Who else is on the wish list of people to work with?
On the Amnesty International tour in ’88 I did get to play a little with Sting and Peter Gabriel, two of my heroes. But I guess if you’re talking about a working thing, I’d love to do some funky guitar jamming with Prince. Any and all of the greats – Aretha Franklin… Branford Marsalis after the Amnesty tour had me on one of his records, and I didn’t even know what I was doing. But there are kind of keys to the kingdom you keep discovering. The more you learn, the less you know. It’s just a great journey. I got to play with Cab Calloway the last year he was alive, one of my heroes. He kind of invented rap music in the Thirties and a whole language, and the whole fashion thing with the zoot suits. He was 70 years ahead of his time. I got to play with him on a TV show in L.A., which was a huge honor.
It’s funny, thanks to Bruce and Steve coming back I’m learning all these instruments – bottleneck, Dobro. When I got off the road, beginning of last year, Steve Bing, a dear friend from L.A., [was] producing with Jim Keltner, a Jerry Lee Lewis country record. They said, “I want you to come to L.A. and play lap steel.” I packed my lap steel, went to L.A. and I had a hell of a ball playing all day long with Jim and Jerry Lee Lewis. In fact, to challenge Jerry, Steve said for the first time in his life Jerry’s gonna play guitar and sing live ,and we’re gonna record a few things. And, man, thankfully I got all these great outtakes of the day that are just like gold to me. At one point I’m sitting there playing lap steel and Jerry Lee Lewis is singing, this is all very visceral and live in the studio, and all of a sudden Jerry Lee just goes, “Play that steel, Killer.” I was about to throw it away ’cause I was a beginner. And it just reminded me, “I’ve got good ideas, I was blessed with a gift.” My parents were very musical. They danced as a hobby, and they always encouraged me. I started playing accordion when I was five. And I realized I’m just working hard like the next guy and I’m very, very grateful at this point to, after 43 years, have this journey keep evolving and changing and growing.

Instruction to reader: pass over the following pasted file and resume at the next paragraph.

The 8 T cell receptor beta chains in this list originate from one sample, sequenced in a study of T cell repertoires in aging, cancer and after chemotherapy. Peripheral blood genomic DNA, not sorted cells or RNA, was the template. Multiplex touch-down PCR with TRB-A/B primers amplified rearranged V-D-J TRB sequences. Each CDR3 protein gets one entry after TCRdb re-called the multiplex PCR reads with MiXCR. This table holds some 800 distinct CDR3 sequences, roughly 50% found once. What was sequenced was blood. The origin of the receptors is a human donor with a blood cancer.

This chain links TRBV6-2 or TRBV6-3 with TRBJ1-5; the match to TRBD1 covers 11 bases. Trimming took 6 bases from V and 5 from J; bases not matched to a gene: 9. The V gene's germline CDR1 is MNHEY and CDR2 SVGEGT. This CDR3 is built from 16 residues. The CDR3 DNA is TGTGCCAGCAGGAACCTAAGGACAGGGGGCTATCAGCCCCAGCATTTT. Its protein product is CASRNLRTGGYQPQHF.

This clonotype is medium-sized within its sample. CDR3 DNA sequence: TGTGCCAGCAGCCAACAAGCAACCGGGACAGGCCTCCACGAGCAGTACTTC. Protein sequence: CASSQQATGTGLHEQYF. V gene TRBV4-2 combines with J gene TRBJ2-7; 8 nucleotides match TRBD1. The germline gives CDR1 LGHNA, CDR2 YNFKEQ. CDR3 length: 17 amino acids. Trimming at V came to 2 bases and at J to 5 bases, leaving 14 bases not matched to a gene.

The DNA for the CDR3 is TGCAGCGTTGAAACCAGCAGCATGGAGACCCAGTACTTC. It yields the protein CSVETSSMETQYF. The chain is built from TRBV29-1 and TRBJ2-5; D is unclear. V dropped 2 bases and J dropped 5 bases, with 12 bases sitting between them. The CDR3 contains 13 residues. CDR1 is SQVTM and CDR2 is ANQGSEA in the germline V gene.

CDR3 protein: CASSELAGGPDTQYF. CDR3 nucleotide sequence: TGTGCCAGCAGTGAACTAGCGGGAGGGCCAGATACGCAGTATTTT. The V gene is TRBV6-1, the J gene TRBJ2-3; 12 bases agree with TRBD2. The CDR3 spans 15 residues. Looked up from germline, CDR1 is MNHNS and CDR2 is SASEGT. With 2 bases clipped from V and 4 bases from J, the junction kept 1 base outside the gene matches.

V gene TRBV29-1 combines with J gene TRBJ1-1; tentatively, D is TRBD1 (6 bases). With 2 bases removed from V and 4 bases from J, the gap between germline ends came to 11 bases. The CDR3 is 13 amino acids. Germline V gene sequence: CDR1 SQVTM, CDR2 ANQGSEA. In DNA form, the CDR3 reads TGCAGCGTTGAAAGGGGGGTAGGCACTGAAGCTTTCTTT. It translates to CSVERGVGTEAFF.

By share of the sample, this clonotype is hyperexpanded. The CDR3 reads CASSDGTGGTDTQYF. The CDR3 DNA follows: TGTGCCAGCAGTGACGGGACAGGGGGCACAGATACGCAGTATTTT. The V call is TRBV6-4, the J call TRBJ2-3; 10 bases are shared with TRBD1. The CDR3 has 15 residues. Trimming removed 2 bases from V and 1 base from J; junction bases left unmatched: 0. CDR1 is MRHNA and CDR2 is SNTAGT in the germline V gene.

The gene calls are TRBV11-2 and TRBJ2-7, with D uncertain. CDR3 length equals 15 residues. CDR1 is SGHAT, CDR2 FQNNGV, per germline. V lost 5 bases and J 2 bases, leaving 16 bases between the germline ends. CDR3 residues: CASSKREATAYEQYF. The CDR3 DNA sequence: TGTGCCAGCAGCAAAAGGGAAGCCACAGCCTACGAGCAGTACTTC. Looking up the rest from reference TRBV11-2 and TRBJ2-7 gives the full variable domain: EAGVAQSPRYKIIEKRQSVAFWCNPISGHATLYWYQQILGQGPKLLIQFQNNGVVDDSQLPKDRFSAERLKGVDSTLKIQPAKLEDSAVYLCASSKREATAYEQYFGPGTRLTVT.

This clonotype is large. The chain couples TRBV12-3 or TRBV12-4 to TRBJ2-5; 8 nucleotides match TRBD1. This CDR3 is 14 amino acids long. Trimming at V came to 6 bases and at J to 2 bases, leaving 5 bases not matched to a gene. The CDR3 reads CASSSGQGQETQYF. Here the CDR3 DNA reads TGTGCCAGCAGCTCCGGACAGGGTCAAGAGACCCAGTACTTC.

Have you had a chance to give the music to anybody in the E Street Band yet?
I have not had any chance to mail it to Bruce or anyone else. About a month ago, Patti [Scialfa], who makes great records – Steve Jordan’s kind of the producer and drummer – we did some session work, started a new record of hers. But this was weeks before I had the record. I just got home, there’s this big box of new CDs here and I’m gonna have to start mailing some out and get ’em to my friends and hope they hear something on there they like. Meanwhile I’m just so grateful I actually got it done. It seems like such a big project, it’s finally done, and I’m proud of it. I’m anxious to share it.
Some bands, when they‘re on break they don‘t speak. But here you are working on Patti‘s new album.
When I go to Patti and Bruce’s we call ourselves the Wack Brothers. We laugh and come up with wacky stuff ’cause we’re very uninhibited around each other. Patti’s singing, usually playing a guitar. Steve Jordan’s on drums. I’m usually on some kind of guitar, Cliff Carter or Charlie Giordano are on keyboards, Willie Weeks sometimes on bass, or Bruce is on bass. All of a sudden Bruce, instead of being Bruce the bandleader, he’s just the bass player or rhythm guitar player, or a great organ player. He has great ideas, and it’s fun to just not be on the E Street Band. There’s nothing wrong with that, but it’s intense. This is a different kind of intensity, but still musically challenging and gratifying. With Steve Jordan and Patti Scialfa Springsteen as the heavies directing us, it’s just a whole different vibe. But ultimately it’s musical growth and experimentation. That is good for the soul and the spirit.